UC astronomers perform simulation that allows the search for super massive binary black holes
Three researchers from the Institute of Astrophysics at the Universidad Católica de Chile made an important discovery which establishes that the light signatures of the binary black hole merger are different from what was previously predicted.
Just over a year ago the LIGO collaboration reported the first detection of gravitational waves produced during the merger of two black holes of approximately thirty times the mass of the sun. However, there are vastly larger black holes called "super-massive", with masses millions of times larger and whose waves could be detected by new instruments.
Much information can be obtained from gravitational waves, the difficulty is to identify exactly where they are coming from, that is, where the black hole merger is occurring. To achieve this a light signal must be identified, for example: X-rays, radio waves, or simply visible photons, indicating their location. In the case of super-massive black holes, it is the expected gas around them that produces radiation by being "squeezed" or consumed. Professor Jorge Cuadra, from the UC Institute of Astrophysics (IA), and Xian Chen, now at Peking University, but until recently a postdoctoral researcher at IA, as well as dozens of astrophysicists around the world, have been studying what type of signals the black hole binaries can produce in the different phases of their evolution until they reach fusion.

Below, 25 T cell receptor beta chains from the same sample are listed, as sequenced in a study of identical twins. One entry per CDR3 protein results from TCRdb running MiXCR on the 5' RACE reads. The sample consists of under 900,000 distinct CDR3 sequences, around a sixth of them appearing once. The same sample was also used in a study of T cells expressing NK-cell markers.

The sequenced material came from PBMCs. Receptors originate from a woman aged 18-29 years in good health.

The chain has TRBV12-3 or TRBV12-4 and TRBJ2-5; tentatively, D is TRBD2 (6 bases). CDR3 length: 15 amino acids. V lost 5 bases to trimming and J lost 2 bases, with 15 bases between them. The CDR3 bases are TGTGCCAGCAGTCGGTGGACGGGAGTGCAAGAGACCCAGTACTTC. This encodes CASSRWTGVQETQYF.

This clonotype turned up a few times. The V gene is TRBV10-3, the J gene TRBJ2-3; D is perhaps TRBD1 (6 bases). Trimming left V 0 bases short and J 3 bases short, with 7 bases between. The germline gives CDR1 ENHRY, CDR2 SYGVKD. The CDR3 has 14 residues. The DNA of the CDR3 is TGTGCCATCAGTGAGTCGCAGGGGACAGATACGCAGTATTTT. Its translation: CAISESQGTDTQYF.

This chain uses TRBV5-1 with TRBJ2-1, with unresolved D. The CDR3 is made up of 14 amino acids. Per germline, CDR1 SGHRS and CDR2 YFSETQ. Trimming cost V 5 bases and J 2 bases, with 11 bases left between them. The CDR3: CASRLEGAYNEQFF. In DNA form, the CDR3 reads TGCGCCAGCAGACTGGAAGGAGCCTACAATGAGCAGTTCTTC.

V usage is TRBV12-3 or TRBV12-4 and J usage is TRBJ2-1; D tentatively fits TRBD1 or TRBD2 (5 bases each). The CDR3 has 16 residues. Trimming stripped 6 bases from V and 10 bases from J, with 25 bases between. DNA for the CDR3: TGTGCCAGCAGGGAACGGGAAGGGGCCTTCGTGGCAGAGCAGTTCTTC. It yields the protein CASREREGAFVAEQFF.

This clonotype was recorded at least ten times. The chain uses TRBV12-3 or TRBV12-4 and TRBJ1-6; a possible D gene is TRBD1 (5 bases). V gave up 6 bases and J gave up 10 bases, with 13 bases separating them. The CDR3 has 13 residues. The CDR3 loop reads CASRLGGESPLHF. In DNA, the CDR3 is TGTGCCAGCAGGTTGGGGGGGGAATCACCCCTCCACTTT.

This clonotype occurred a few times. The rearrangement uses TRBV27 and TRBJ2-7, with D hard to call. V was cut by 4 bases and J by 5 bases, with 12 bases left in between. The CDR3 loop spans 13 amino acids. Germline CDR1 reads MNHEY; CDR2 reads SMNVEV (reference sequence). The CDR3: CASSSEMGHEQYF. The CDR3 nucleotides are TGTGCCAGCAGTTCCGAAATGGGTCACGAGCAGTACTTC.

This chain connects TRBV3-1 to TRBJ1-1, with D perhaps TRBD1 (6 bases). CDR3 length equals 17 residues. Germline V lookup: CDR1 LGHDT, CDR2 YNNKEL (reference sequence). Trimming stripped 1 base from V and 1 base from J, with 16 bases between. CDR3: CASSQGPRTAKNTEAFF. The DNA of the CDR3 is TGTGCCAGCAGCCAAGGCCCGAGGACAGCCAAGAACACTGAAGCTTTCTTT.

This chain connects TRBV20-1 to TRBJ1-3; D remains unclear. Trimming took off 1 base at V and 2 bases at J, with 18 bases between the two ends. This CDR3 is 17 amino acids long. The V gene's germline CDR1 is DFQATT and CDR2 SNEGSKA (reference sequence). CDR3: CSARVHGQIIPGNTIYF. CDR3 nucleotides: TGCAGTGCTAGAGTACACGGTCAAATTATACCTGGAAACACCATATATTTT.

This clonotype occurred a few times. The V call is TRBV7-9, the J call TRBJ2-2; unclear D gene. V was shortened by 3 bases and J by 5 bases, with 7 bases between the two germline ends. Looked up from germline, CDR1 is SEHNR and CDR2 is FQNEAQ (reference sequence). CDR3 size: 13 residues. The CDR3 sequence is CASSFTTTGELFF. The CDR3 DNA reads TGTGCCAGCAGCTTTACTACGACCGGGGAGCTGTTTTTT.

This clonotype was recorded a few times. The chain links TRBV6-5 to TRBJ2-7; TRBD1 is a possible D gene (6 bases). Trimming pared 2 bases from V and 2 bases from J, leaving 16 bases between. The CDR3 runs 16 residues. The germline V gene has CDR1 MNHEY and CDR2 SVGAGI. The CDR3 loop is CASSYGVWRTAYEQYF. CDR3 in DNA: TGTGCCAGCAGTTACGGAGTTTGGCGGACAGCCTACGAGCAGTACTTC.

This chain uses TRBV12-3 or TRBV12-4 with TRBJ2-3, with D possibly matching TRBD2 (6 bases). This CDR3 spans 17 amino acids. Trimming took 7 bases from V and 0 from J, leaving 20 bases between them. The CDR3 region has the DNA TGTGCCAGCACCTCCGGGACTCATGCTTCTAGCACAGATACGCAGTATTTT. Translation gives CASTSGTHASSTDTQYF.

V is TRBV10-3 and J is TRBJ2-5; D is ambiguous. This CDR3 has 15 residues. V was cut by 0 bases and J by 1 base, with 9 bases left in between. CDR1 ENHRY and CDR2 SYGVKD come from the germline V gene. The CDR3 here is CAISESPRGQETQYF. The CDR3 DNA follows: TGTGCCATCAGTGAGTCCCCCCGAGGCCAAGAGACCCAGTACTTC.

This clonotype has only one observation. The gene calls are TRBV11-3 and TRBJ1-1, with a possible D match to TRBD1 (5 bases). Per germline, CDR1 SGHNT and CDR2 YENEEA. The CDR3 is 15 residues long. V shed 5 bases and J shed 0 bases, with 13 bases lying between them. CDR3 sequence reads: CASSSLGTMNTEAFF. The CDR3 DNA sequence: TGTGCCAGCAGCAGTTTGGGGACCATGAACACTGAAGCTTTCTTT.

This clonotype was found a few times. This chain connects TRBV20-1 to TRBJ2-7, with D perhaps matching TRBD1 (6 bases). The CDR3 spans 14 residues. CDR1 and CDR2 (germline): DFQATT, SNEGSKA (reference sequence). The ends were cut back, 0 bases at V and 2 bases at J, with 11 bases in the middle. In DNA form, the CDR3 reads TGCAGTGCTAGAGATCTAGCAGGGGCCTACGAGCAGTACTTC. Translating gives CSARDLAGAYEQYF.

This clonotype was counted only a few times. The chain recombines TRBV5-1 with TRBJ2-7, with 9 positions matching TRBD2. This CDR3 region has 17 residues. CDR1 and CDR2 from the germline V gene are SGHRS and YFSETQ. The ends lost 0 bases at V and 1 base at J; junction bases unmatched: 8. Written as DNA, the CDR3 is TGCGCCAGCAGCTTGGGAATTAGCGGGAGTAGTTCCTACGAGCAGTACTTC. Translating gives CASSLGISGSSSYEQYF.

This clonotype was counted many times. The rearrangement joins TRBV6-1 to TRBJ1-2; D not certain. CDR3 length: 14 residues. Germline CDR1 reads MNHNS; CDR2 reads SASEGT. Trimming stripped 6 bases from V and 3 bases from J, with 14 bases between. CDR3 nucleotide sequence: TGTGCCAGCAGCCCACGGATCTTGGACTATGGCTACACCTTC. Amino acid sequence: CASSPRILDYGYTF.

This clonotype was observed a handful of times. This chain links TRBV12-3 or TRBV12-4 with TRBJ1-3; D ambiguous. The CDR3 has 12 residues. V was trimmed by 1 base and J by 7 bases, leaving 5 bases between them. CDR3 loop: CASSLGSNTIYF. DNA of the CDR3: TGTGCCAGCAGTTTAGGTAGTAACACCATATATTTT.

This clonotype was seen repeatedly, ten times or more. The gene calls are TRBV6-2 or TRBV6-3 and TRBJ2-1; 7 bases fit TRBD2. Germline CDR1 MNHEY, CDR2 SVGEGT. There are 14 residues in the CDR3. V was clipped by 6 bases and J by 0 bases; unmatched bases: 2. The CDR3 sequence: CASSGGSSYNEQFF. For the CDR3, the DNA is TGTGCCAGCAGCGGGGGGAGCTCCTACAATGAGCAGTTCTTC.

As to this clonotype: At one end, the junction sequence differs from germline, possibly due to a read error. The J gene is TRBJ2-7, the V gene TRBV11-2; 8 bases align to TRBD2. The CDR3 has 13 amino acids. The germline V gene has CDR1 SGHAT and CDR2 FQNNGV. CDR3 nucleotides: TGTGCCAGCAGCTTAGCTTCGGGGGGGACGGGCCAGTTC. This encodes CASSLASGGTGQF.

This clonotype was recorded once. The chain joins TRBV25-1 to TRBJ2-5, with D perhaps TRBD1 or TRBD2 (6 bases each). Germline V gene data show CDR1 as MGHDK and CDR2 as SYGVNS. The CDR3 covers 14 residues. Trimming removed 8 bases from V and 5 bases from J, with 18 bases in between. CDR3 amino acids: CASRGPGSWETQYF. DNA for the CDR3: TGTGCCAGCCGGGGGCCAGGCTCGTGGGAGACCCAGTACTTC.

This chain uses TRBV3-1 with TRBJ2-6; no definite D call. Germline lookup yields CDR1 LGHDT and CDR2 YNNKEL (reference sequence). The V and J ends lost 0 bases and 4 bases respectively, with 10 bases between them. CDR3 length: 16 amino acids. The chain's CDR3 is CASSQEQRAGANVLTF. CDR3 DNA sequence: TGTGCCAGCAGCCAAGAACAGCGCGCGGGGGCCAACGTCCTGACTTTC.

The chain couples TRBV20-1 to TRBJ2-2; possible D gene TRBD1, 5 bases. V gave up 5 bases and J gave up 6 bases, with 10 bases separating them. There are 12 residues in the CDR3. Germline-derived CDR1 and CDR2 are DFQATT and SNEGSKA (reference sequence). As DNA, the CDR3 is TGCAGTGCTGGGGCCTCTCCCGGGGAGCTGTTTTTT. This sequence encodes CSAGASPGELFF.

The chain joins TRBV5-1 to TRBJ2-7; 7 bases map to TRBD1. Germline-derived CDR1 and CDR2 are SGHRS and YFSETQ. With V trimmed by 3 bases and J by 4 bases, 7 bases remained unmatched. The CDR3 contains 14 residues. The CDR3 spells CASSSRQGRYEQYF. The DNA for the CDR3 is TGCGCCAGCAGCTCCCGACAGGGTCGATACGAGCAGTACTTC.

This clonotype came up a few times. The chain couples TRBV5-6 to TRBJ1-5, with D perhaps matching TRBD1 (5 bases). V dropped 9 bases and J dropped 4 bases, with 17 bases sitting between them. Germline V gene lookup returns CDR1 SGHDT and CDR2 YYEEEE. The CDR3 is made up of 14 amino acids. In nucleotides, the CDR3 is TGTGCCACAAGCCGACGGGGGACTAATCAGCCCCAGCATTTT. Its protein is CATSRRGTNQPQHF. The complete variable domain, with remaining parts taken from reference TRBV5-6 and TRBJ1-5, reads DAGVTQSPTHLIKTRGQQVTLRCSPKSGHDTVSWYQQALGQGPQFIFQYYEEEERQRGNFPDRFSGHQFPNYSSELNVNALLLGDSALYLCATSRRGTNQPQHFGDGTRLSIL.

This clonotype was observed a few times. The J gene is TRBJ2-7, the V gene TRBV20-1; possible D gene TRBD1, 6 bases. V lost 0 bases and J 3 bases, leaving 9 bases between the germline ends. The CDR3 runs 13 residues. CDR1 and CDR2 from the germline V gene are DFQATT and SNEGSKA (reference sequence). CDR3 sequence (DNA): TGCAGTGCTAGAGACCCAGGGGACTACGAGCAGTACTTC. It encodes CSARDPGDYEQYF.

Camilo Fontecilla, PhD student, has joined the group at UC to develop a project that specifically seeks to study how the thickness of the gas disk that forms around the primary black hole (the more massive) influences the light signal. The IA team discovered that the disk, as it becomes thicker, "will be less susceptible to the gravitational effect of the secondary black hole, producing what we call a 'second decoupling' and allowing a significant amount of material to survive the fusion process without being 'squeezed' or consumed. This will allow the luminosity of the system to gradually decrease, unlike the model considered so far that, assuming the disk disappeared completely, considered a sharp cut", says Camilo Fontecilla.
The discovery took place using one-dimensional simulations of a gas disk, developed by Fontecilla since 2014, that allows to study the long-term evolution of these systems. "The most remarkable thing is that with the changes that we propose to the current model, we can consider new alternatives for the temporal evolution of luminosity. According to our work there will still be material around the system when the black holes are very close together, and even after they merge. Therefore, it would be possible to obtain a counterpart of electromagnetic luminosity to the emission of gravitational waves that will be emitted in these stages of the process", explains Camilo Fontecilla, lead author of the study.
The results of the research were published in the Monthly Notices of the Royal Astronomical Society (MNRAS) at the beginning of 2017.